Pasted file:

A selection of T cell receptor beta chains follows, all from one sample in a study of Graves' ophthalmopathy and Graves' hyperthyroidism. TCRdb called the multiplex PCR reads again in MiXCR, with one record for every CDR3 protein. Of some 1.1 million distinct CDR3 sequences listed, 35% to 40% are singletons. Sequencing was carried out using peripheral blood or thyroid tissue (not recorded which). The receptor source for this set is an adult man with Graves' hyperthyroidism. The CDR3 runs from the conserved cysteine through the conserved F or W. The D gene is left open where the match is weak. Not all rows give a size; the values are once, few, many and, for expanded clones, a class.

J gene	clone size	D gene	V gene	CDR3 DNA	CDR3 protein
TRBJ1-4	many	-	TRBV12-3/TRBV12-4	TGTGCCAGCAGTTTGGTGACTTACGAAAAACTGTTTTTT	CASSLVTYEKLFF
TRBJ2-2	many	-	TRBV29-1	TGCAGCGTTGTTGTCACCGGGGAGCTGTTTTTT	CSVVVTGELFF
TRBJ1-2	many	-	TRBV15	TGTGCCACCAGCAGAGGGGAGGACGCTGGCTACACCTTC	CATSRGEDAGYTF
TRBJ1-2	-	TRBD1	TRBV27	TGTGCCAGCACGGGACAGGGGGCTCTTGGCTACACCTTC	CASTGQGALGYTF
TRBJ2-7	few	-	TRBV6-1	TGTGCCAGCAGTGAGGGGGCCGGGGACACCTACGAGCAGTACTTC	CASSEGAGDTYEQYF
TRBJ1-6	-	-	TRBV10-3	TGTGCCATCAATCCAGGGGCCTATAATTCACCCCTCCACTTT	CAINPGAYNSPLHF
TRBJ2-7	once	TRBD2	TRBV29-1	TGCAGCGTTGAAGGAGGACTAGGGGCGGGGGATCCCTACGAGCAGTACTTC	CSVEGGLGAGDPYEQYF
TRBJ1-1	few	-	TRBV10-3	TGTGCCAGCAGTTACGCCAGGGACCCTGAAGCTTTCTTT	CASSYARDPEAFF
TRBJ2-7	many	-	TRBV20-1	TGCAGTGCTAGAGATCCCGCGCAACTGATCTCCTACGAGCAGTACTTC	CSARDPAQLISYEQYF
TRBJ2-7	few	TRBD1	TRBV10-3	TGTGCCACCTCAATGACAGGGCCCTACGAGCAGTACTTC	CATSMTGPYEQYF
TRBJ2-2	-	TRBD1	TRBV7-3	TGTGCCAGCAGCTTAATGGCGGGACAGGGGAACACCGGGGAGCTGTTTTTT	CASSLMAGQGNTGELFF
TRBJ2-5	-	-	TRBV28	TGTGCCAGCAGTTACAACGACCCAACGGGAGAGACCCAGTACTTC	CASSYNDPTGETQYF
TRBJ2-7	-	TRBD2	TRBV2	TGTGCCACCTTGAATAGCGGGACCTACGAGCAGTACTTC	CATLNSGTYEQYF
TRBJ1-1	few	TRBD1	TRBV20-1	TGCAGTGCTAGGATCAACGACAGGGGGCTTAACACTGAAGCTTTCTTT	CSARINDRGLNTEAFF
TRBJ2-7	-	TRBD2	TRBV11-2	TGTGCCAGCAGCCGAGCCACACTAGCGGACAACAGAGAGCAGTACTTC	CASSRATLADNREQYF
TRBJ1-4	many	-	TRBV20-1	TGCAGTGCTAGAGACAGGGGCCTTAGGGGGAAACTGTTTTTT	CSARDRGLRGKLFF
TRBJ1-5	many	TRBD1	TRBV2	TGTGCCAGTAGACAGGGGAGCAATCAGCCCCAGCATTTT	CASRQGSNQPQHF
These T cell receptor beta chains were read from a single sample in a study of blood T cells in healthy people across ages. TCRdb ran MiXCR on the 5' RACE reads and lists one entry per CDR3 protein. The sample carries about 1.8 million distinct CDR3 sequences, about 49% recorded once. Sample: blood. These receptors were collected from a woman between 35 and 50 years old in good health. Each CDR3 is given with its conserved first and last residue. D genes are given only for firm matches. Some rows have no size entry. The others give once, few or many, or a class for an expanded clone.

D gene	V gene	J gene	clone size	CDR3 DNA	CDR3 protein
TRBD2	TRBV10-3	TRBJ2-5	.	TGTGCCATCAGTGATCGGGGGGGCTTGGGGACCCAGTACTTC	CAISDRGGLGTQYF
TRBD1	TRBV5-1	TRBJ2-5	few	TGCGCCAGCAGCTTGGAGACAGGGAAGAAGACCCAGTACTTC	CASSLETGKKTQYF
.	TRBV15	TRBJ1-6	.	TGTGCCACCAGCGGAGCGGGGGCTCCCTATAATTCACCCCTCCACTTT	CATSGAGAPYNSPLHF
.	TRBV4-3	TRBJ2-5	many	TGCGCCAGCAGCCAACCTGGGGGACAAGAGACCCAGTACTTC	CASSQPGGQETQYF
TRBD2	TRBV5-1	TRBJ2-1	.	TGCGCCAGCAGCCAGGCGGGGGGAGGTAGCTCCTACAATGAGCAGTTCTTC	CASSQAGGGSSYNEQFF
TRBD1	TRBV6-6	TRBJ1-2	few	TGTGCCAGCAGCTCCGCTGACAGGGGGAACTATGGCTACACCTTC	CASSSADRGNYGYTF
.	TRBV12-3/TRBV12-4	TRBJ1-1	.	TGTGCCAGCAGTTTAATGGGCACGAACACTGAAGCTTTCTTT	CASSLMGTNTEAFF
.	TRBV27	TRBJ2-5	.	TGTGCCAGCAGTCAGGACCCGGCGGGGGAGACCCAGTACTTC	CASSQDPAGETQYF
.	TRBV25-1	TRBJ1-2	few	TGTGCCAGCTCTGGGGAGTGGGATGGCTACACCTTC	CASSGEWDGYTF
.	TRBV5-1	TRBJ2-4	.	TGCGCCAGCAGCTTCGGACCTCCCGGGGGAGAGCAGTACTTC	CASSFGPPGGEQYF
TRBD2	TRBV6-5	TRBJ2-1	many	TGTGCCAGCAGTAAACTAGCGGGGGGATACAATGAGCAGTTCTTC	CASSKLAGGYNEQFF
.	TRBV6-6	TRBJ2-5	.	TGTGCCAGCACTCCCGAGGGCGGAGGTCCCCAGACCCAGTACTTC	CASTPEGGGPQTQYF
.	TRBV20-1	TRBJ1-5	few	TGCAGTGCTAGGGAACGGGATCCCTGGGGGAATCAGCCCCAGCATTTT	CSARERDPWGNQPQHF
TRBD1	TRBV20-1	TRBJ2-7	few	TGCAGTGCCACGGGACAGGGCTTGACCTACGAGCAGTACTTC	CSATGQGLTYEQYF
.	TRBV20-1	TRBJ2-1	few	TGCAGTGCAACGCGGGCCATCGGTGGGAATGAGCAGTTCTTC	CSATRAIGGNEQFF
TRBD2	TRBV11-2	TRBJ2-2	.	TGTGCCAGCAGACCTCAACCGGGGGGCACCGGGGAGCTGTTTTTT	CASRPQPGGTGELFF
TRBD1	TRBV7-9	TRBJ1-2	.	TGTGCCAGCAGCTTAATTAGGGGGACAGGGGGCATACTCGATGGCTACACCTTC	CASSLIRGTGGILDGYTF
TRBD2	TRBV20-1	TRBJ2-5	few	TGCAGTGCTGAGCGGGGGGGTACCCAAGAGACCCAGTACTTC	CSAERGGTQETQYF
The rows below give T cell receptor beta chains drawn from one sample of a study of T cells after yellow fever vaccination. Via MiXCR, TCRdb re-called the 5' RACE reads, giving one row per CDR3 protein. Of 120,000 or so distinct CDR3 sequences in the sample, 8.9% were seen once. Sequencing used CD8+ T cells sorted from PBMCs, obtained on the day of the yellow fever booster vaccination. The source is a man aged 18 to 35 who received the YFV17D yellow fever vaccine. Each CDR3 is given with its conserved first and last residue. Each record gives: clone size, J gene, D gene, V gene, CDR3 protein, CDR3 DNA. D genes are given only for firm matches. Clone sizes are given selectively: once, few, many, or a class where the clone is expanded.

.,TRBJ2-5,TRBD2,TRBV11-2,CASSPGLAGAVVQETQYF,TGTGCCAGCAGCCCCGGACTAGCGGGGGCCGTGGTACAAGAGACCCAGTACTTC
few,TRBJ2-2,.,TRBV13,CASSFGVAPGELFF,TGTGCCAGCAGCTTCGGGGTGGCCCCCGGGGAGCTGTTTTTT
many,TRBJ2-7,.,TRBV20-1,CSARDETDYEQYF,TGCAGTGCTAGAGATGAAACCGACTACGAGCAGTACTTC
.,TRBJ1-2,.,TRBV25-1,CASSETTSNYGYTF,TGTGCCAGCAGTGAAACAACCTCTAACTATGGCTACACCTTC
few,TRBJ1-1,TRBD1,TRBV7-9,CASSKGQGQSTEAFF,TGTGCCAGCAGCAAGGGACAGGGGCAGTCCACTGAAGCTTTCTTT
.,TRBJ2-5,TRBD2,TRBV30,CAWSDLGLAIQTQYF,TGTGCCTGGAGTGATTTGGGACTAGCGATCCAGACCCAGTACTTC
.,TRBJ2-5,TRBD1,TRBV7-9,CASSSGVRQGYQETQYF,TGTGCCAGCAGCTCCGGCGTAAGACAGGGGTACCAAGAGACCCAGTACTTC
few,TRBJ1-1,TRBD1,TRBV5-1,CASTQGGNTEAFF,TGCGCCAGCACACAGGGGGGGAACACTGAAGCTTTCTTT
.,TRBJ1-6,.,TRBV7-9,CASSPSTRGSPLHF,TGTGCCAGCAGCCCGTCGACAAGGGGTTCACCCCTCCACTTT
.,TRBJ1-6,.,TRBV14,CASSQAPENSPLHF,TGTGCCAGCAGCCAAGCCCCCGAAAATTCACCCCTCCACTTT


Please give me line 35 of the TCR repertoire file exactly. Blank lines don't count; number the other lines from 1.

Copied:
TRBD1	TRBV20-1	TRBJ2-7	few	TGCAGTGCCACGGGACAGGGCTTGACCTACGAGCAGTACTTC	CSATGQGLTYEQYF